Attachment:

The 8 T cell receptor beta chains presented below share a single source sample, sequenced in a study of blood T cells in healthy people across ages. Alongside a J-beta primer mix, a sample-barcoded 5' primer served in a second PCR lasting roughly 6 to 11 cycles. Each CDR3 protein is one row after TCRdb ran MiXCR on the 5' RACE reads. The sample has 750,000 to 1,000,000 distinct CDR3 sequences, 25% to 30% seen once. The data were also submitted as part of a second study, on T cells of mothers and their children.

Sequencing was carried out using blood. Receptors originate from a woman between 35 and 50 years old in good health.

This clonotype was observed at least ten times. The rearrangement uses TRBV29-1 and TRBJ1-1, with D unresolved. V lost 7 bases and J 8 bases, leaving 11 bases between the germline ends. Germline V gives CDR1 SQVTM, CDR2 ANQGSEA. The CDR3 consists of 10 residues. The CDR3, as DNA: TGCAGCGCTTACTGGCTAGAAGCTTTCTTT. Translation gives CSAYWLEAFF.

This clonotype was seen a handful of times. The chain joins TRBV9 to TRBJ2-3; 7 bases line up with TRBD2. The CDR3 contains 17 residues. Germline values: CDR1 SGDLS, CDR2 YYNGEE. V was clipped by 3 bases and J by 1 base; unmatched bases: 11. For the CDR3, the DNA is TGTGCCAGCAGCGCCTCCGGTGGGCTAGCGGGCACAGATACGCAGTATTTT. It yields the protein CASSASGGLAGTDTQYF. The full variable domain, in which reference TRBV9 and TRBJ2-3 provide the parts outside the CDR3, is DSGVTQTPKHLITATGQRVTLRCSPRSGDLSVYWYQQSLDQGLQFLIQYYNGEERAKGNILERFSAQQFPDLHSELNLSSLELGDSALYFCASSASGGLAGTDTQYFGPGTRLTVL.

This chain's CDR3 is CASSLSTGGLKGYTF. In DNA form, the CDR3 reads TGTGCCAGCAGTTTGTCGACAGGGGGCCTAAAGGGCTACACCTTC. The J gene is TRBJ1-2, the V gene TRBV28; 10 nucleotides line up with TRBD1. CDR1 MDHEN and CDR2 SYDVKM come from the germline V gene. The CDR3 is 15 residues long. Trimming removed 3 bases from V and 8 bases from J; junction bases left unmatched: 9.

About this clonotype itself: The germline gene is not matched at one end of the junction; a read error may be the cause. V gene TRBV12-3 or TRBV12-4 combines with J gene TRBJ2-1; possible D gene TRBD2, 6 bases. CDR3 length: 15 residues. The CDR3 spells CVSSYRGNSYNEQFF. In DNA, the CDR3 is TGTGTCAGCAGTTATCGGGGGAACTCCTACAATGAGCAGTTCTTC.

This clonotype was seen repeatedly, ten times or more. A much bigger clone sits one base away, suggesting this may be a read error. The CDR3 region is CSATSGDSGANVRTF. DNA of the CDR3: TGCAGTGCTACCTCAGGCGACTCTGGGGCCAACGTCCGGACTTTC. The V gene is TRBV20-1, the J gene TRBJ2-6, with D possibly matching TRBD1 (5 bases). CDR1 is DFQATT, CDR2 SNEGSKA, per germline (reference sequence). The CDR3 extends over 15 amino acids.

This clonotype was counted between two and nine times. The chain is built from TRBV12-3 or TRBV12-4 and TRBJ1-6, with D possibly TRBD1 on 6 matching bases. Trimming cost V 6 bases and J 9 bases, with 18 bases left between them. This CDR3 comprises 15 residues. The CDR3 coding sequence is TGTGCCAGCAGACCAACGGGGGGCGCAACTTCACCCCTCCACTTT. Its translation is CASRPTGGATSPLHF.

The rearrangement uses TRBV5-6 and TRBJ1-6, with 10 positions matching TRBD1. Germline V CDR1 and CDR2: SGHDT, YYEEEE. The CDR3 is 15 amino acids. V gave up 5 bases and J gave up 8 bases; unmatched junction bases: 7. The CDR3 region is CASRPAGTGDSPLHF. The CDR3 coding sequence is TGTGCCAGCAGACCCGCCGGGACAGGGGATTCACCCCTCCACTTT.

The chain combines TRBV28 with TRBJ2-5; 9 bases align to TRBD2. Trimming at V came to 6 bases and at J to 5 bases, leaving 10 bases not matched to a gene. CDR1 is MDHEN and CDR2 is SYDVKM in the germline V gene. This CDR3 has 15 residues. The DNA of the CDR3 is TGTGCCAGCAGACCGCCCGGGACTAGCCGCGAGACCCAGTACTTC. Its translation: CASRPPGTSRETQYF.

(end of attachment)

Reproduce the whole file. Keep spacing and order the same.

The 8 T cell receptor beta chains presented below share a single source sample, sequenced in a study of blood T cells in healthy people across ages. Alongside a J-beta primer mix, a sample-barcoded 5' primer served in a second PCR lasting roughly 6 to 11 cycles. Each CDR3 protein is one row after TCRdb ran MiXCR on the 5' RACE reads. The sample has 750,000 to 1,000,000 distinct CDR3 sequences, 25% to 30% seen once. The data were also submitted as part of a second study, on T cells of mothers and their children.

Sequencing was carried out using blood. Receptors originate from a woman between 35 and 50 years old in good health.

This clonotype was observed at least ten times. The rearrangement uses TRBV29-1 and TRBJ1-1, with D unresolved. V lost 7 bases and J 8 bases, leaving 11 bases between the germline ends. Germline V gives CDR1 SQVTM, CDR2 ANQGSEA. The CDR3 consists of 10 residues. The CDR3, as DNA: TGCAGCGCTTACTGGCTAGAAGCTTTCTTT. Translation gives CSAYWLEAFF.

This clonotype was seen a handful of times. The chain joins TRBV9 to TRBJ2-3; 7 bases line up with TRBD2. The CDR3 contains 17 residues. Germline values: CDR1 SGDLS, CDR2 YYNGEE. V was clipped by 3 bases and J by 1 base; unmatched bases: 11. For the CDR3, the DNA is TGTGCCAGCAGCGCCTCCGGTGGGCTAGCGGGCACAGATACGCAGTATTTT. It yields the protein CASSASGGLAGTDTQYF. The full variable domain, in which reference TRBV9 and TRBJ2-3 provide the parts outside the CDR3, is DSGVTQTPKHLITATGQRVTLRCSPRSGDLSVYWYQQSLDQGLQFLIQYYNGEERAKGNILERFSAQQFPDLHSELNLSSLELGDSALYFCASSASGGLAGTDTQYFGPGTRLTVL.

This chain's CDR3 is CASSLSTGGLKGYTF. In DNA form, the CDR3 reads TGTGCCAGCAGTTTGTCGACAGGGGGCCTAAAGGGCTACACCTTC. The J gene is TRBJ1-2, the V gene TRBV28; 10 nucleotides line up with TRBD1. CDR1 MDHEN and CDR2 SYDVKM come from the germline V gene. The CDR3 is 15 residues long. Trimming removed 3 bases from V and 8 bases from J; junction bases left unmatched: 9.

About this clonotype itself: The germline gene is not matched at one end of the junction; a read error may be the cause. V gene TRBV12-3 or TRBV12-4 combines with J gene TRBJ2-1; possible D gene TRBD2, 6 bases. CDR3 length: 15 residues. The CDR3 spells CVSSYRGNSYNEQFF. In DNA, the CDR3 is TGTGTCAGCAGTTATCGGGGGAACTCCTACAATGAGCAGTTCTTC.

This clonotype was seen repeatedly, ten times or more. A much bigger clone sits one base away, suggesting this may be a read error. The CDR3 region is CSATSGDSGANVRTF. DNA of the CDR3: TGCAGTGCTACCTCAGGCGACTCTGGGGCCAACGTCCGGACTTTC. The V gene is TRBV20-1, the J gene TRBJ2-6, with D possibly matching TRBD1 (5 bases). CDR1 is DFQATT, CDR2 SNEGSKA, per germline (reference sequence). The CDR3 extends over 15 amino acids.

This clonotype was counted between two and nine times. The chain is built from TRBV12-3 or TRBV12-4 and TRBJ1-6, with D possibly TRBD1 on 6 matching bases. Trimming cost V 6 bases and J 9 bases, with 18 bases left between them. This CDR3 comprises 15 residues. The CDR3 coding sequence is TGTGCCAGCAGACCAACGGGGGGCGCAACTTCACCCCTCCACTTT. Its translation is CASRPTGGATSPLHF.

The rearrangement uses TRBV5-6 and TRBJ1-6, with 10 positions matching TRBD1. Germline V CDR1 and CDR2: SGHDT, YYEEEE. The CDR3 is 15 amino acids. V gave up 5 bases and J gave up 8 bases; unmatched junction bases: 7. The CDR3 region is CASRPAGTGDSPLHF. The CDR3 coding sequence is TGTGCCAGCAGACCCGCCGGGACAGGGGATTCACCCCTCCACTTT.

The chain combines TRBV28 with TRBJ2-5; 9 bases align to TRBD2. Trimming at V came to 6 bases and at J to 5 bases, leaving 10 bases not matched to a gene. CDR1 is MDHEN and CDR2 is SYDVKM in the germline V gene. This CDR3 has 15 residues. The DNA of the CDR3 is TGTGCCAGCAGACCGCCCGGGACTAGCCGCGAGACCCAGTACTTC. Its translation: CASRPPGTSRETQYF.